Those who believe the environment isn’t worth preserving for its own sake can still appreciate that the economic requirements for cures are phenomenally more taxing than the requirements for preventions. But “can still appreciate” does not lead to change because the deficiency of our markets today lies precisely with their inherently reactive nature.

By the time the forests are depleted, or oil runs away, to the point where “P” tables are costing 50%, 100%, 150% more to manufacture and ship, we have serious problems. The response “Ah, that’s the free market at work, responding to supply constraints!” is patently ludicrous because the market simply has miniscule ability to anticipate supply constraints—at least certainly not enough to prevent disaster, let alone encourage real solutions amply prior.

So to return to your question, “shouldn’t the free market decide what products are worthwhile”, I say no. The free market is simply not a sufficient tool for judging. But I have not been advocating for any sort of regulatory body to determine what products should and should not be made, and certainly I don’t wish to hamper creativity. Simply put, it is in our power as designers to be aware (and spread awareness) of another yardstick by which to measure what we create.

Even without concerns of failures of our market, two people, now, in this thread, have seemed to defend (even if just a little bit) the following faulty logic: “We have no idea how successful a product will be before we try it out, therefore every product deserves a chance.” While, sure, smashing hits can occur unexpectedly, our capacity for judgment is hardly as limited as the reasoning would suggest.

63
67

Jenny,

Your question is an important one but seems to harbor at least one critical assumption: that the worth of a product is determined primarily by its market value. Perhaps in a truly free market, this would be okay, and by “truly free” all I mean is a market that is not grossly ignorant of environmental and social externalities. But we don’t have a free market—here’s an example:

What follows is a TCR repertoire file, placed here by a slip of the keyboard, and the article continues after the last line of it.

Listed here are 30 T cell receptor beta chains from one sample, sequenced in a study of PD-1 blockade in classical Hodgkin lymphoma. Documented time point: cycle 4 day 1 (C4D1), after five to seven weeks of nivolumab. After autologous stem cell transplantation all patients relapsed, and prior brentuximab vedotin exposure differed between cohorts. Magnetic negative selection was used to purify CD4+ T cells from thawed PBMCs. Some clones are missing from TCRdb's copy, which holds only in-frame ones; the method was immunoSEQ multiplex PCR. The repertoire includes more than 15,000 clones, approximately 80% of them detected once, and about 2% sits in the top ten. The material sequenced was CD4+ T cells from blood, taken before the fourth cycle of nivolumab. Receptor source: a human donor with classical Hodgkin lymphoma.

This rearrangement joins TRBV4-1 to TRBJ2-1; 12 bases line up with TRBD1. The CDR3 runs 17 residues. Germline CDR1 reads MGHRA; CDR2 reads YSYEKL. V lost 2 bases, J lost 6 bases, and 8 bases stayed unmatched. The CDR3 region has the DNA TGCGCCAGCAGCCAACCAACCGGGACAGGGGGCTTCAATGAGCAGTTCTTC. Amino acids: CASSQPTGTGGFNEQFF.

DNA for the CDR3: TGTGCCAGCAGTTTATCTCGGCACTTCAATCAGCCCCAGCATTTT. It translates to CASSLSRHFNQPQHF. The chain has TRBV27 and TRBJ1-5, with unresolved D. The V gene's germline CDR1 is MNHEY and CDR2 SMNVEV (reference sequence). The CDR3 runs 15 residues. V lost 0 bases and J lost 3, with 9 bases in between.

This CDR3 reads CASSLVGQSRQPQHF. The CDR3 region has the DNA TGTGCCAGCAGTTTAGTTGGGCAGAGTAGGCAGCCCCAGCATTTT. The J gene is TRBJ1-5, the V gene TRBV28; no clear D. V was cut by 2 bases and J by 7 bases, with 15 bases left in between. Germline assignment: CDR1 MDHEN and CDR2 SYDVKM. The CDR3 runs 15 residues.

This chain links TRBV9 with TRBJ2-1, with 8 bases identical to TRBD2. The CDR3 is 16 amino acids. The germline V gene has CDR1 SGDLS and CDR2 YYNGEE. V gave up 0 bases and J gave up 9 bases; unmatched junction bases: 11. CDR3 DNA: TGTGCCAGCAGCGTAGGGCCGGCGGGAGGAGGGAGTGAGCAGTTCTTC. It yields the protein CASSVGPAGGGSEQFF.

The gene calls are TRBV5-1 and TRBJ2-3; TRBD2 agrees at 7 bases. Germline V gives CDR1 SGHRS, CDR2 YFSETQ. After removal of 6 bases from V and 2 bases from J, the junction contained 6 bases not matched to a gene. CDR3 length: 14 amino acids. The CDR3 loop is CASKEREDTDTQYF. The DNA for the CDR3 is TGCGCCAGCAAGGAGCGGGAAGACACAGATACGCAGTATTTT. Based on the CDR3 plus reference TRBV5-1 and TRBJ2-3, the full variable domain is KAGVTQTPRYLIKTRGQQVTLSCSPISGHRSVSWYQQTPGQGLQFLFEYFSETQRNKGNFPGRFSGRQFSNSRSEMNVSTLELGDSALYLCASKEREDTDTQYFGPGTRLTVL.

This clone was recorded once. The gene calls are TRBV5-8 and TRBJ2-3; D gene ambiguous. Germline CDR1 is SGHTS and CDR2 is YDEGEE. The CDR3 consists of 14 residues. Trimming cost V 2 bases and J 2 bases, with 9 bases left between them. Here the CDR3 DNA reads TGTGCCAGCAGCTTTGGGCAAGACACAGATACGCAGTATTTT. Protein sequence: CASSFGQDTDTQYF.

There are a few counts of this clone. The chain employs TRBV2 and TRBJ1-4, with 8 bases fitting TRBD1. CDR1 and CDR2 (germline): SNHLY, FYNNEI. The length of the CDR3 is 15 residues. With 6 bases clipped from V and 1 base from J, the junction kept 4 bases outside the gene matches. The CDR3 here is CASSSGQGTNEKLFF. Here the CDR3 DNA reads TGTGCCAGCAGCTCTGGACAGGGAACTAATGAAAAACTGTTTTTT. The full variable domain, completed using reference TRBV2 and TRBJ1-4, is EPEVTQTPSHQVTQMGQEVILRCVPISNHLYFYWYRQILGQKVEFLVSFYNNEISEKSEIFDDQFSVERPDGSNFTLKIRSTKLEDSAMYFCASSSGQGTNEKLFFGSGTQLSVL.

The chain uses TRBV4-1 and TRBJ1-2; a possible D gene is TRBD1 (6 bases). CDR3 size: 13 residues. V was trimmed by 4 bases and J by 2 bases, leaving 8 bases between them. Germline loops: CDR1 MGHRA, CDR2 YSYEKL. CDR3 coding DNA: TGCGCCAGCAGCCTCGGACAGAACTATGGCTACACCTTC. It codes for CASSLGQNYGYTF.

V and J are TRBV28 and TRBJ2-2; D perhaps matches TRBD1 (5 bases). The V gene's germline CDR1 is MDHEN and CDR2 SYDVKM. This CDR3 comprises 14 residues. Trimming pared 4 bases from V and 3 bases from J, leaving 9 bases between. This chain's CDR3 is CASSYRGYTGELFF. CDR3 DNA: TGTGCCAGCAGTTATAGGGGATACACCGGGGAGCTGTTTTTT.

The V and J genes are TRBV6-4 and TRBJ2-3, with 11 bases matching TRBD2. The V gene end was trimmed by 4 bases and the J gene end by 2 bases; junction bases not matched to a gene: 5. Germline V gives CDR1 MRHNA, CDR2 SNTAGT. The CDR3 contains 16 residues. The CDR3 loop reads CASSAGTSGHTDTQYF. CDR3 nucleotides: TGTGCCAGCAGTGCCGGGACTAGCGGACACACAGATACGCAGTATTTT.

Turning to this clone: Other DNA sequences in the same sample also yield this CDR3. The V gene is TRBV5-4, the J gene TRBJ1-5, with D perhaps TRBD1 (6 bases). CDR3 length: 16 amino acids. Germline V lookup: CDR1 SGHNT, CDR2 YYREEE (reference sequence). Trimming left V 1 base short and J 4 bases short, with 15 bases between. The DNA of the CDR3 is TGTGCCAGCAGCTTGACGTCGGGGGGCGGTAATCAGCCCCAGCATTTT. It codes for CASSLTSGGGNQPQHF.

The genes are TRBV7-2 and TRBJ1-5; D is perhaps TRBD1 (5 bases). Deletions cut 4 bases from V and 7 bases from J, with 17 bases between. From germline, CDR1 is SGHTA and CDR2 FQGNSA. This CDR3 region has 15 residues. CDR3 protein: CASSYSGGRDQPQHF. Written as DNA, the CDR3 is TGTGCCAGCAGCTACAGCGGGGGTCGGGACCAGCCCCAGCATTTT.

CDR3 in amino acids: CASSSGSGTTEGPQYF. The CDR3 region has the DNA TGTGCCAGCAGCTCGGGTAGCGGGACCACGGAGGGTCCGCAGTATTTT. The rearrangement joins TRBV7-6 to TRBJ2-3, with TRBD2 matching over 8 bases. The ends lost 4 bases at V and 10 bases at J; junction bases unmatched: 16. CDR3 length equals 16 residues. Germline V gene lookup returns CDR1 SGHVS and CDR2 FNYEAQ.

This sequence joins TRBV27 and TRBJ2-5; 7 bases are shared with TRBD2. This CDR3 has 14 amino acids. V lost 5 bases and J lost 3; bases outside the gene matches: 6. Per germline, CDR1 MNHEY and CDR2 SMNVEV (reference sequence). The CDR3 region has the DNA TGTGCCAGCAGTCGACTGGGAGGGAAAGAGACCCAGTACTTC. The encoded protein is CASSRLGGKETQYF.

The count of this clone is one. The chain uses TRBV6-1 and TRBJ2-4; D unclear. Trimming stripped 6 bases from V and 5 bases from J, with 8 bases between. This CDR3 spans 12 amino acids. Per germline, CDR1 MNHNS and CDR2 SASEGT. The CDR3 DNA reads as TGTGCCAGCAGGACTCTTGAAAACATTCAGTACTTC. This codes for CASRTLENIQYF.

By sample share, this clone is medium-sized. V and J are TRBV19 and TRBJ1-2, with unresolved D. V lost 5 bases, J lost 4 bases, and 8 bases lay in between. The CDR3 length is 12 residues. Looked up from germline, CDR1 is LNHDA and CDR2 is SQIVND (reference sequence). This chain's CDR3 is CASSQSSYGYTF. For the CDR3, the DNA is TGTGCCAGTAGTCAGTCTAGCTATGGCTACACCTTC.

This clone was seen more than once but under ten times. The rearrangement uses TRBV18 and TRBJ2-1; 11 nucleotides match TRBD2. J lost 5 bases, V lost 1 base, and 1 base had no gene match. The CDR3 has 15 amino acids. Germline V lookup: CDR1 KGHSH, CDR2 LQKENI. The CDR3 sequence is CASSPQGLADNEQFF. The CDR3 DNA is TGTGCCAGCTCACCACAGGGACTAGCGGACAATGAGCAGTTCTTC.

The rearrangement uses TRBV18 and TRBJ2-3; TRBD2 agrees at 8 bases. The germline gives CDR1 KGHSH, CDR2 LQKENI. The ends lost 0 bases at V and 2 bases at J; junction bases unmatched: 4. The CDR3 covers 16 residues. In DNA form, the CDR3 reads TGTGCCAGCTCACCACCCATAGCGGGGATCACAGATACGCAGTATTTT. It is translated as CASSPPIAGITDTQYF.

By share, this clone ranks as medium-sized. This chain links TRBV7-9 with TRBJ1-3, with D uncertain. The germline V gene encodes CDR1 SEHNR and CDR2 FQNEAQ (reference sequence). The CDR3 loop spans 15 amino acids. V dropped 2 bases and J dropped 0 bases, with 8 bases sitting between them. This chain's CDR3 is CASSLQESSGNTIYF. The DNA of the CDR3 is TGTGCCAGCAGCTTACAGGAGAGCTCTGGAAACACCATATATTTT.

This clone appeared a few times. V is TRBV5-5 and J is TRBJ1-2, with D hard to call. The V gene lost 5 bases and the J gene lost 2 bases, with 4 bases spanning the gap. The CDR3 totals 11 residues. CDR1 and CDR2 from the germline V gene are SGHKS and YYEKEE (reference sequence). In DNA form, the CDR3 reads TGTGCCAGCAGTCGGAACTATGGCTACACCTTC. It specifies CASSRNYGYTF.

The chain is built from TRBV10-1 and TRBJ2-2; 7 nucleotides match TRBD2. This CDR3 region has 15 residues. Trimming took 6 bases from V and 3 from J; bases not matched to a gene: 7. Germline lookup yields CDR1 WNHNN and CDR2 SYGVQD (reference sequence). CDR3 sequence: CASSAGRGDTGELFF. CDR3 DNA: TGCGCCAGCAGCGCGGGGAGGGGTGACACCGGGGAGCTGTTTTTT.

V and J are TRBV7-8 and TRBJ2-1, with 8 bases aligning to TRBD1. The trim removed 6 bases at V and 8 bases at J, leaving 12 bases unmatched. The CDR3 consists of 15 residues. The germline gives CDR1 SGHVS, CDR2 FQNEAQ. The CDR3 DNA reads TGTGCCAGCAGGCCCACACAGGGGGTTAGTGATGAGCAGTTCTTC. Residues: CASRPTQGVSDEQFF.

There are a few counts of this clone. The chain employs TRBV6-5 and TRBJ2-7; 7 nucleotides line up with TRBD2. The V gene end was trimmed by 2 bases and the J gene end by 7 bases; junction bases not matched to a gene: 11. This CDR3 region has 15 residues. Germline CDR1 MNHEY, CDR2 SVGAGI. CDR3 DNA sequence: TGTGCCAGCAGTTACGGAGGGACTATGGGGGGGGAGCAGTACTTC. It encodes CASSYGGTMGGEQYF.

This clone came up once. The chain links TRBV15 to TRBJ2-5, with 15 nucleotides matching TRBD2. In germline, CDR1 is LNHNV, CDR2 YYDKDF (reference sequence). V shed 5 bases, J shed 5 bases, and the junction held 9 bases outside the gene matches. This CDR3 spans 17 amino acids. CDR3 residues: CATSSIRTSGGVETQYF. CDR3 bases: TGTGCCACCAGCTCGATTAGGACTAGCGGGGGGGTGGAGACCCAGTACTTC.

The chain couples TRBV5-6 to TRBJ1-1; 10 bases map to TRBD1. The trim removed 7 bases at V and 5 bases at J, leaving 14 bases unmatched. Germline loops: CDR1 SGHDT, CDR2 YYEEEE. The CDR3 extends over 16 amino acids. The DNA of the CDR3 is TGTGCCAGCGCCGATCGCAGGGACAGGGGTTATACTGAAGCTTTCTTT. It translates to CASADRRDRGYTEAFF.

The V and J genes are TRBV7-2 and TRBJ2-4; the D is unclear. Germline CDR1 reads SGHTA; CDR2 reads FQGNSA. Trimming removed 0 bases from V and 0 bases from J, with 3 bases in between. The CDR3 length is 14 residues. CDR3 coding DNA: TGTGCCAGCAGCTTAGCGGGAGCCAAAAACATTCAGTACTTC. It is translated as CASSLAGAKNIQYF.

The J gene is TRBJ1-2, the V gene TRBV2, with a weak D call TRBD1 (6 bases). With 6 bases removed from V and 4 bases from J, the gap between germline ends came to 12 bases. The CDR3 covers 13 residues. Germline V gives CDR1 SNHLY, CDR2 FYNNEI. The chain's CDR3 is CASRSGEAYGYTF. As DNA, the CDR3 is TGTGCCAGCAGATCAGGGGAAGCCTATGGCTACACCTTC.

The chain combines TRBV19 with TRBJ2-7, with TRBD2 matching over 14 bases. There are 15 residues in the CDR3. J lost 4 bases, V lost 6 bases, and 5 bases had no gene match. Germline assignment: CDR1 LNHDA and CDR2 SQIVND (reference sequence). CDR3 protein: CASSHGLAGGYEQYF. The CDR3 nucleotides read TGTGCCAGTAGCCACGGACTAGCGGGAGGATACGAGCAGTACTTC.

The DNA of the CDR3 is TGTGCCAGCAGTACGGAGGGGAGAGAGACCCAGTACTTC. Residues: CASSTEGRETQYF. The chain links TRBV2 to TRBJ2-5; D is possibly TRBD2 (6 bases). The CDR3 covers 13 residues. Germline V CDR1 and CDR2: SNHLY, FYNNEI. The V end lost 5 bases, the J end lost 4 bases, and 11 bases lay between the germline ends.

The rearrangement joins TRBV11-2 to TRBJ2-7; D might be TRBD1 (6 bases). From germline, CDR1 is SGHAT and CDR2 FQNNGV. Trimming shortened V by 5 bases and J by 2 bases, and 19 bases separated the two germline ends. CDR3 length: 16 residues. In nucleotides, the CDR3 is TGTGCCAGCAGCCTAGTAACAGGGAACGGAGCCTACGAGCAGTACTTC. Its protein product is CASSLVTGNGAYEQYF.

Table P is made from old-growth Indonesian trees and sells for $100.
Table Q is made from bamboo from California and sells for $200.

In this clear-cut (!) but perfectly realistic example, we witness horrendous accounting practices. When “P” tables are manufactured, who is paying for the trashed 10,000-year-old forests, for the loss of ecosystems, for the potential scientific discoveries thrown away, for the extra pollution emitted as a result of long distance shipment? No one. If they did, though, “P” tables would cost far more than “Q” tables. The costs that aren’t factored into the equation do not disappear; they are merely reshelved for later when we are spending trillions trying to re-absorb all that carbon-dioxide we’ve spewed.

Those who believe the environment isn’t worth preserving for its own sake can still appreciate that the economic requirements for cures are phenomenally more taxing than the requirements for preventions. But “can still appreciate” does not lead to change because the deficiency of our markets today lies precisely with their inherently reactive nature.

By the time the forests are depleted, or oil runs away, to the point where “P” tables are costing 50%, 100%, 150% more to manufacture and ship, we have serious problems. The response “Ah, that’s the free market at work, responding to supply constraints!” is patently ludicrous because the market simply has miniscule ability to anticipate supply constraints—at least certainly not enough to prevent disaster, let alone encourage real solutions amply prior.

So to return to your question, “shouldn’t the free market decide what products are worthwhile”, I say no. The free market is simply not a sufficient tool for judging. But I have not been advocating for any sort of regulatory body to determine what products should and should not be made, and certainly I don’t wish to hamper creativity. Simply put, it is in our power as designers to be aware (and spread awareness) of another yardstick by which to measure what we create.

Even without concerns of failures of our market, two people, now, in this thread, have seemed to defend (even if just a little bit) the following faulty logic: “We have no idea how successful a product will be before we try it out, therefore every product deserves a chance.” While, sure, smashing hits can occur unexpectedly, our capacity for judgment is hardly as limited as the reasoning would suggest.

69
70

One major factor in the user experience work I do every day is the abundance of information.

73
70